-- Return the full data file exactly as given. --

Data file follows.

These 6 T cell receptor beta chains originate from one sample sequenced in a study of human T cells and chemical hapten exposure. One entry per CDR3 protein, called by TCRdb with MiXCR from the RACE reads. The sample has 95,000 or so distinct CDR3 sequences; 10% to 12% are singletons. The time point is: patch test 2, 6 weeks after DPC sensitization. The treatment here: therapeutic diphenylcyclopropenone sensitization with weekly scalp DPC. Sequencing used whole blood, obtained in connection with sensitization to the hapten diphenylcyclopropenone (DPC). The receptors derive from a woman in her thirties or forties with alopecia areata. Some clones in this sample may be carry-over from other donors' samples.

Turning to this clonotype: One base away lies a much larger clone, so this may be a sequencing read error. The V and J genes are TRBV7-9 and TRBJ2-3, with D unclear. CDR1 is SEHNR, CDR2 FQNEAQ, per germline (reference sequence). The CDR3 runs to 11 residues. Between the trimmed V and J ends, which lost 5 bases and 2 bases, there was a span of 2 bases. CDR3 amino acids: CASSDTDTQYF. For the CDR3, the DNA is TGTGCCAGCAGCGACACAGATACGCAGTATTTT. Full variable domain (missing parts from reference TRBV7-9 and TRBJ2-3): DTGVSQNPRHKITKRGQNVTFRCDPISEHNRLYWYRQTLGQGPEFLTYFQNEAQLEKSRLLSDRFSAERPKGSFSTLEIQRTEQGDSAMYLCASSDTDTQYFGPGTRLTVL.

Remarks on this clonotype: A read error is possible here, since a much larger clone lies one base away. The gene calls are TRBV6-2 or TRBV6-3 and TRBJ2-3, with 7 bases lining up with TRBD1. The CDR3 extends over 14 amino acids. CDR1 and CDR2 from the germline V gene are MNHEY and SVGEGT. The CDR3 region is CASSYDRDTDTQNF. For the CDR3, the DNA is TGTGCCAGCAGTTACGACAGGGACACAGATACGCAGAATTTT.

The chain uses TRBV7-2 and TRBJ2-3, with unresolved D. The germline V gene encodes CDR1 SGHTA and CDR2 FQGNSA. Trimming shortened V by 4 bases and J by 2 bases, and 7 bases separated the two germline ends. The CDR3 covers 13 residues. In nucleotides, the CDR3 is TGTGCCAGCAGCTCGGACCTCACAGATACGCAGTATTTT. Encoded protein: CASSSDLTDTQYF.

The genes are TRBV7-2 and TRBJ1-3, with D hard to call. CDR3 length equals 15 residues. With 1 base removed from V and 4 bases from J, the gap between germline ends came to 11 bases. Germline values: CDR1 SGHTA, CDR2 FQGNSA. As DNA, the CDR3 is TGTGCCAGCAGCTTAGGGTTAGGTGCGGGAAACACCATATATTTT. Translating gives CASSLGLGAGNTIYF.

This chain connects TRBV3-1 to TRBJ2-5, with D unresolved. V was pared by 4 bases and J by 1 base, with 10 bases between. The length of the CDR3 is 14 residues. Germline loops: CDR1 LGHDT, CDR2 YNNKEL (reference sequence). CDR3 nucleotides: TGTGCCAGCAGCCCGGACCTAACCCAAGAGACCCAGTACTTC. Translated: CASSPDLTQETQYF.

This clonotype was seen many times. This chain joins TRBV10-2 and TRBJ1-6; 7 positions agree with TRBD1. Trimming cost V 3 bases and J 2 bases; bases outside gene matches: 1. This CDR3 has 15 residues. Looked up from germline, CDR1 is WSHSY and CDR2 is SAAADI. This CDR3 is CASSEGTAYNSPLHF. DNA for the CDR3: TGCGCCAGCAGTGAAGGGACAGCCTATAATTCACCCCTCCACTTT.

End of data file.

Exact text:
These 6 T cell receptor beta chains originate from one sample sequenced in a study of human T cells and chemical hapten exposure. One entry per CDR3 protein, called by TCRdb with MiXCR from the RACE reads. The sample has 95,000 or so distinct CDR3 sequences; 10% to 12% are singletons. The time point is: patch test 2, 6 weeks after DPC sensitization. The treatment here: therapeutic diphenylcyclopropenone sensitization with weekly scalp DPC. Sequencing used whole blood, obtained in connection with sensitization to the hapten diphenylcyclopropenone (DPC). The receptors derive from a woman in her thirties or forties with alopecia areata. Some clones in this sample may be carry-over from other donors' samples.

Turning to this clonotype: One base away lies a much larger clone, so this may be a sequencing read error. The V and J genes are TRBV7-9 and TRBJ2-3, with D unclear. CDR1 is SEHNR, CDR2 FQNEAQ, per germline (reference sequence). The CDR3 runs to 11 residues. Between the trimmed V and J ends, which lost 5 bases and 2 bases, there was a span of 2 bases. CDR3 amino acids: CASSDTDTQYF. For the CDR3, the DNA is TGTGCCAGCAGCGACACAGATACGCAGTATTTT. Full variable domain (missing parts from reference TRBV7-9 and TRBJ2-3): DTGVSQNPRHKITKRGQNVTFRCDPISEHNRLYWYRQTLGQGPEFLTYFQNEAQLEKSRLLSDRFSAERPKGSFSTLEIQRTEQGDSAMYLCASSDTDTQYFGPGTRLTVL.

Remarks on this clonotype: A read error is possible here, since a much larger clone lies one base away. The gene calls are TRBV6-2 or TRBV6-3 and TRBJ2-3, with 7 bases lining up with TRBD1. The CDR3 extends over 14 amino acids. CDR1 and CDR2 from the germline V gene are MNHEY and SVGEGT. The CDR3 region is CASSYDRDTDTQNF. For the CDR3, the DNA is TGTGCCAGCAGTTACGACAGGGACACAGATACGCAGAATTTT.

The chain uses TRBV7-2 and TRBJ2-3, with unresolved D. The germline V gene encodes CDR1 SGHTA and CDR2 FQGNSA. Trimming shortened V by 4 bases and J by 2 bases, and 7 bases separated the two germline ends. The CDR3 covers 13 residues. In nucleotides, the CDR3 is TGTGCCAGCAGCTCGGACCTCACAGATACGCAGTATTTT. Encoded protein: CASSSDLTDTQYF.

The genes are TRBV7-2 and TRBJ1-3, with D hard to call. CDR3 length equals 15 residues. With 1 base removed from V and 4 bases from J, the gap between germline ends came to 11 bases. Germline values: CDR1 SGHTA, CDR2 FQGNSA. As DNA, the CDR3 is TGTGCCAGCAGCTTAGGGTTAGGTGCGGGAAACACCATATATTTT. Translating gives CASSLGLGAGNTIYF.

This chain connects TRBV3-1 to TRBJ2-5, with D unresolved. V was pared by 4 bases and J by 1 base, with 10 bases between. The length of the CDR3 is 14 residues. Germline loops: CDR1 LGHDT, CDR2 YNNKEL (reference sequence). CDR3 nucleotides: TGTGCCAGCAGCCCGGACCTAACCCAAGAGACCCAGTACTTC. Translated: CASSPDLTQETQYF.

This clonotype was seen many times. This chain joins TRBV10-2 and TRBJ1-6; 7 positions agree with TRBD1. Trimming cost V 3 bases and J 2 bases; bases outside gene matches: 1. This CDR3 has 15 residues. Looked up from germline, CDR1 is WSHSY and CDR2 is SAAADI. This CDR3 is CASSEGTAYNSPLHF. DNA for the CDR3: TGCGCCAGCAGTGAAGGGACAGCCTATAATTCACCCCTCCACTTT.